Local DMAX plant remains strong despite competition

Moraine truck engine producer benefiting from tariff, consumer tastes

Never count the DMAX plant out.

Since the late 1990s, the diesel truck engine plant in Moraine has survived a savage recession, a GM bankruptcy, gas price hikes, changing consumer tastes and more, outlasting bigger plants, such as the Moraine SUV assembly plant that was once a stone’s throw away from DMAX.

There are no guarantees in the American automotive industry, but today the plant off Dryden Road seems to be in a solid place, making a product American truck buyers have embraced — the Duramax diesel engine for heavy-duty trucks.

“GM is very committed to building its truck business,” said Michelle Krebs, executive auto industry analyst with Cox Automotive.

“This is very good news,” she added. “The truck market is very strong. The outlook for it is good.”

GM announced Wednesday it will invest some $700 million to expand operations in Moraine and a pair of other Ohio cities, Toledo and Parma, creating about 450 new manufacturing jobs.

The DMAX plant is expanding diesel engine production for GM’s new heavy-duty pickups, which go on sale later this year, the refreshed GMC Sierra and the Chevrolet Silverado.

Toledo Transmission will expand production of the company’s new 10-speed automatic transmission for trucks and SUVs, GM said. And the Parma Metal Center will expand production of stamped parts and deploy laser cell welding technology.

No precise breakdown of the investment has been made public yet, but a GM spokesman told this news outlet most of the new jobs will go to GM’s Toledo plant. Mike Davis, development director for the city of Moraine, and its acting city manager, said GM has not shared with the city the number of new jobs expected at DMAX.

Krebs noted that the GM-Isuzu partnership behind DMAX faces lot of competition, particularly from Fiat Chrysler’s Dodge Ram truck and Ford’s enduring F-150 pickup.

But DMAX doesn’t have lot of foreign competition, thanks to the protection of a 25-percent tariff against foreign-made pickup trucks since the 1960s, sometimes called the “chicken tax.”

The United States has had a 25 percent tariff on imports of light trucks and two-seat SUVs for more than 50 years. Arguably as a result, the truck share of the U.S. vehicle market has been above 50 percent every year since 1999, except for two years during and after the Great Recession, 2008 and 2009, according to the American Enterprise Institute in Washington, D.C.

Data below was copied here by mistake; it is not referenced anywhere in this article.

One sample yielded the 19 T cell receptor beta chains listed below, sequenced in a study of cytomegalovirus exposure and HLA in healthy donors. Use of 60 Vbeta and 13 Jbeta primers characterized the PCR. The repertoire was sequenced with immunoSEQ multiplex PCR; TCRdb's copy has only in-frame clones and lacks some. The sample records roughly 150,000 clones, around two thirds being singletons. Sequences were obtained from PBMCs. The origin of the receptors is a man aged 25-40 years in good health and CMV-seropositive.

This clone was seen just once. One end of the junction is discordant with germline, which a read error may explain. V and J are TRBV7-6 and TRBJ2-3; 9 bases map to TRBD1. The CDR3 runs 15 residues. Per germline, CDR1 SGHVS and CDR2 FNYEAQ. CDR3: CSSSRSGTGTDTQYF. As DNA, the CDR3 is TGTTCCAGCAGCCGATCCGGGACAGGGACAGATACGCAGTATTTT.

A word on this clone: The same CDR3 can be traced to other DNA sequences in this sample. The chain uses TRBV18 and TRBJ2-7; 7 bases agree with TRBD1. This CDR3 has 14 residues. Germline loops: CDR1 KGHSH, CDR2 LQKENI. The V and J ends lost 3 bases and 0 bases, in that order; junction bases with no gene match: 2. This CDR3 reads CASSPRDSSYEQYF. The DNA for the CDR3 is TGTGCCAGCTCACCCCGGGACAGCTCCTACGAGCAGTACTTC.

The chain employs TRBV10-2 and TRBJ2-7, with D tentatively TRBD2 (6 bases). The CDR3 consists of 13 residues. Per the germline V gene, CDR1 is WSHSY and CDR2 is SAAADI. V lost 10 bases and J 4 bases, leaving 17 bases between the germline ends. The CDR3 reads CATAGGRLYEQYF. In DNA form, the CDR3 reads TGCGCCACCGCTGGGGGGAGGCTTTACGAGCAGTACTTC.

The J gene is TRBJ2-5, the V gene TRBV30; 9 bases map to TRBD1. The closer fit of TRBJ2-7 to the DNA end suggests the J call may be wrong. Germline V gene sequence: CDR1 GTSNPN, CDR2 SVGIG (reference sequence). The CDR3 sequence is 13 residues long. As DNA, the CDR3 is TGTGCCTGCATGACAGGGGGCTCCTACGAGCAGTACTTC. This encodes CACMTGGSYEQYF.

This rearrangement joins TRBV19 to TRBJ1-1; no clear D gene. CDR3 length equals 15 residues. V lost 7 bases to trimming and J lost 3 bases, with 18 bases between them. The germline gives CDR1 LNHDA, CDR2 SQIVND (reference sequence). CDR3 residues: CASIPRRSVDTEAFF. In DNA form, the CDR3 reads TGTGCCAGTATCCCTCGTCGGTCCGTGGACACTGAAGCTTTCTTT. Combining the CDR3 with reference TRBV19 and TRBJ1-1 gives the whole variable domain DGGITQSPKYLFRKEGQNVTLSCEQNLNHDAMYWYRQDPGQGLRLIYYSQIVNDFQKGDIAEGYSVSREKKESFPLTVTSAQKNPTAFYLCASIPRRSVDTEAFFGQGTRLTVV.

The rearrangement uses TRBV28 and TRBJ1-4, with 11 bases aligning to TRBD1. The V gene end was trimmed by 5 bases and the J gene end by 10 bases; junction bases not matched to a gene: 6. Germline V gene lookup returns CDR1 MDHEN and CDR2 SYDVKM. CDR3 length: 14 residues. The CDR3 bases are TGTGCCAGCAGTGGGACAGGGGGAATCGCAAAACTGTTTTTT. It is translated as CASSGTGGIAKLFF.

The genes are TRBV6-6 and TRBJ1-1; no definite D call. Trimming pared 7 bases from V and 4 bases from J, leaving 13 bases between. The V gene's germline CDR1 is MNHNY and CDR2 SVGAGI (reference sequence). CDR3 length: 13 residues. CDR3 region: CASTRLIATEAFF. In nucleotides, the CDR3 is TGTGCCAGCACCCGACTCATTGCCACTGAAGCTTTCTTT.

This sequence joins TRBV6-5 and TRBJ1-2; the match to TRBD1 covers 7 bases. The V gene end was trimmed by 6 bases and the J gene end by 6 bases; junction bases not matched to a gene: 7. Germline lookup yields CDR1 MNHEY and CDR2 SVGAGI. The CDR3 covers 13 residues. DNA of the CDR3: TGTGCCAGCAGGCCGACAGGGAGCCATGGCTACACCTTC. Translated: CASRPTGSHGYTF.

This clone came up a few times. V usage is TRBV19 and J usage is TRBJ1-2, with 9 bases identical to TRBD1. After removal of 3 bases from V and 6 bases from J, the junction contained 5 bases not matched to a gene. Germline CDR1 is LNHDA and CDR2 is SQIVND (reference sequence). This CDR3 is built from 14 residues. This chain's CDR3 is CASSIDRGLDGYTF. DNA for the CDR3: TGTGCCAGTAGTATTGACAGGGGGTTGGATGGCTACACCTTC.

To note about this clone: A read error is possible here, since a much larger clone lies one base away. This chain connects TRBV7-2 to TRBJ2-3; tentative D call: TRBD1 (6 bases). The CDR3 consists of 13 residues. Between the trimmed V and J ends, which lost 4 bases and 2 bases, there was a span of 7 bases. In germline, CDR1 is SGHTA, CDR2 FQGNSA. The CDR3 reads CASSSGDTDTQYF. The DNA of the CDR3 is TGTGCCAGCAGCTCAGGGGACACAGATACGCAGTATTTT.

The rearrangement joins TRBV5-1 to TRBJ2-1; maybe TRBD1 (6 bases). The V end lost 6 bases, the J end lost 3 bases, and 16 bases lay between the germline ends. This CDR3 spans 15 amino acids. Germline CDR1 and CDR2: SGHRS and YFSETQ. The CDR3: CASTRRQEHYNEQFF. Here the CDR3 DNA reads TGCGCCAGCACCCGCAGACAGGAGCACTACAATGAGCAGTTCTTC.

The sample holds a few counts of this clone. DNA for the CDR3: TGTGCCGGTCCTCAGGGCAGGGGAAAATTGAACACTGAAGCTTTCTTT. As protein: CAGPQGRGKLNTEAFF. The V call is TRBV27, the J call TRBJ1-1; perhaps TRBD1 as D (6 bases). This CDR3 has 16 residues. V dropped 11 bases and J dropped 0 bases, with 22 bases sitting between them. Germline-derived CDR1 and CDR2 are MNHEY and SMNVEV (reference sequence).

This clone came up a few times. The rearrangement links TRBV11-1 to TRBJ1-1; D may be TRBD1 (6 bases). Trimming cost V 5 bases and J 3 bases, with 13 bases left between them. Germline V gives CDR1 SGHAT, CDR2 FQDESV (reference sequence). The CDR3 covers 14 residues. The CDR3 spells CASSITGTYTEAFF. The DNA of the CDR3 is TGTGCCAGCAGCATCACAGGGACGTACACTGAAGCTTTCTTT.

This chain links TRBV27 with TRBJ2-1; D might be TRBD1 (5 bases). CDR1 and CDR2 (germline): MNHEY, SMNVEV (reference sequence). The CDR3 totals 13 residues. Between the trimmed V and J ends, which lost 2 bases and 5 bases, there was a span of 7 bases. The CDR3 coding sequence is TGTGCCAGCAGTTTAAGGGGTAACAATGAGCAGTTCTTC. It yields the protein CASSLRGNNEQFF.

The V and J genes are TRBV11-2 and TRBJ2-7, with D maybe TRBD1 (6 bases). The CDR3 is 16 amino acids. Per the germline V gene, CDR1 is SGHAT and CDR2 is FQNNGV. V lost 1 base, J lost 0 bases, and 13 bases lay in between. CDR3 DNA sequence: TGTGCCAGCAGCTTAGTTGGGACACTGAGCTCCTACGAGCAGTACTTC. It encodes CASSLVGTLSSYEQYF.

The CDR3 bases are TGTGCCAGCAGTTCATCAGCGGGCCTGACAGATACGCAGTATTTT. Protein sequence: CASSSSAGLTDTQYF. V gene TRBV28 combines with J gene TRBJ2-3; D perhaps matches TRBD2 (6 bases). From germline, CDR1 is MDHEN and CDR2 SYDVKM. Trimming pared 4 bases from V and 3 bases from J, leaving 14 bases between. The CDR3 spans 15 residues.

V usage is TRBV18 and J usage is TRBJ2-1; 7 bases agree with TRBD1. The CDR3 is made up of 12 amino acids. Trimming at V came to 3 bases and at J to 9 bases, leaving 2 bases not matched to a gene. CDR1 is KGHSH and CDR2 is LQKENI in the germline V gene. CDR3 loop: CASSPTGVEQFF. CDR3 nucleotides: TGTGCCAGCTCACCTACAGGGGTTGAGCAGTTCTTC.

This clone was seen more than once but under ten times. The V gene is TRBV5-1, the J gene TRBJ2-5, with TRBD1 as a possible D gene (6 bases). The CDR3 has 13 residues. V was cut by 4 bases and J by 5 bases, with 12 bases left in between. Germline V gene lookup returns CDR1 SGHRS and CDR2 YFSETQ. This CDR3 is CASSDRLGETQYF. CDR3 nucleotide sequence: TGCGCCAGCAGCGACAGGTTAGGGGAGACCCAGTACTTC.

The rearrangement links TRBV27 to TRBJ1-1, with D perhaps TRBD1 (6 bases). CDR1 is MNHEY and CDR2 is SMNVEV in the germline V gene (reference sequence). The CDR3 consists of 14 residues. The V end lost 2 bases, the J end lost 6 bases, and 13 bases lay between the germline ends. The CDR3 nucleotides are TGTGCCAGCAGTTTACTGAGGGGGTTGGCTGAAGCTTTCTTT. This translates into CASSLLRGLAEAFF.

The American import tariff on regular cars is much lower, 2.5 percent.

Said Krebs, “It shows that tariffs can work.”

And American truck brands enjoy a lot of customer loyalty, she noted. “Truck buyers are the most loyal buyers in the business, with something like 70 percent loyalty.”

Diesel engines and trucks have long been a natural combination for many truck buyers, and the relationship between GM and Isuzu is longstanding by now.

The first production Duramax engine rolled off the assembly line on July 17, 2001, a few years after the GM-Isuzu partnership was first announced.

“Diesel and trucks will be around, because there are a lot of advantages,” Krebs said.

Truck buyers like that diesel engines are relatively efficient and usually durable, offering stronger torque compared to traditional petroleum engines.

Davis isn’t surprised by the plant’s success.

“They have definitely proven their value,” Davis said. “The employee skill-set and obviously the product they have been producing for the last 20 years, it’s held up.”

“It’s a proud moment for us, that they call us home,” he added.

Leaders of the IUE-CWA Local 775 — which represents 670 DMAX hourly workers — released a statement this week saying, “We are in communication with DMAX management regarding the investment in the plant, and we will be closely monitoring further developments.”

GM also revealed Wednesday it is in talks with a Loveland producer of electric trucks, Workhorse Group Inc., on selling its Lordstown, Ohio plant, where workers once assembled the now-cancelled Chevrolet Cruze.

The Lordstown plant was doomed by the same consumer trend that has helped DMAX: A movement away from compact cars toward trucks, SUVs and crossovers.

“I find it hard to believe they will ever employ what they did before” at the Lordstown plant, Krebs said of Lordstown.

Cox Automotive Inc. is part of Cox Enterprises, which owns this newspaper.

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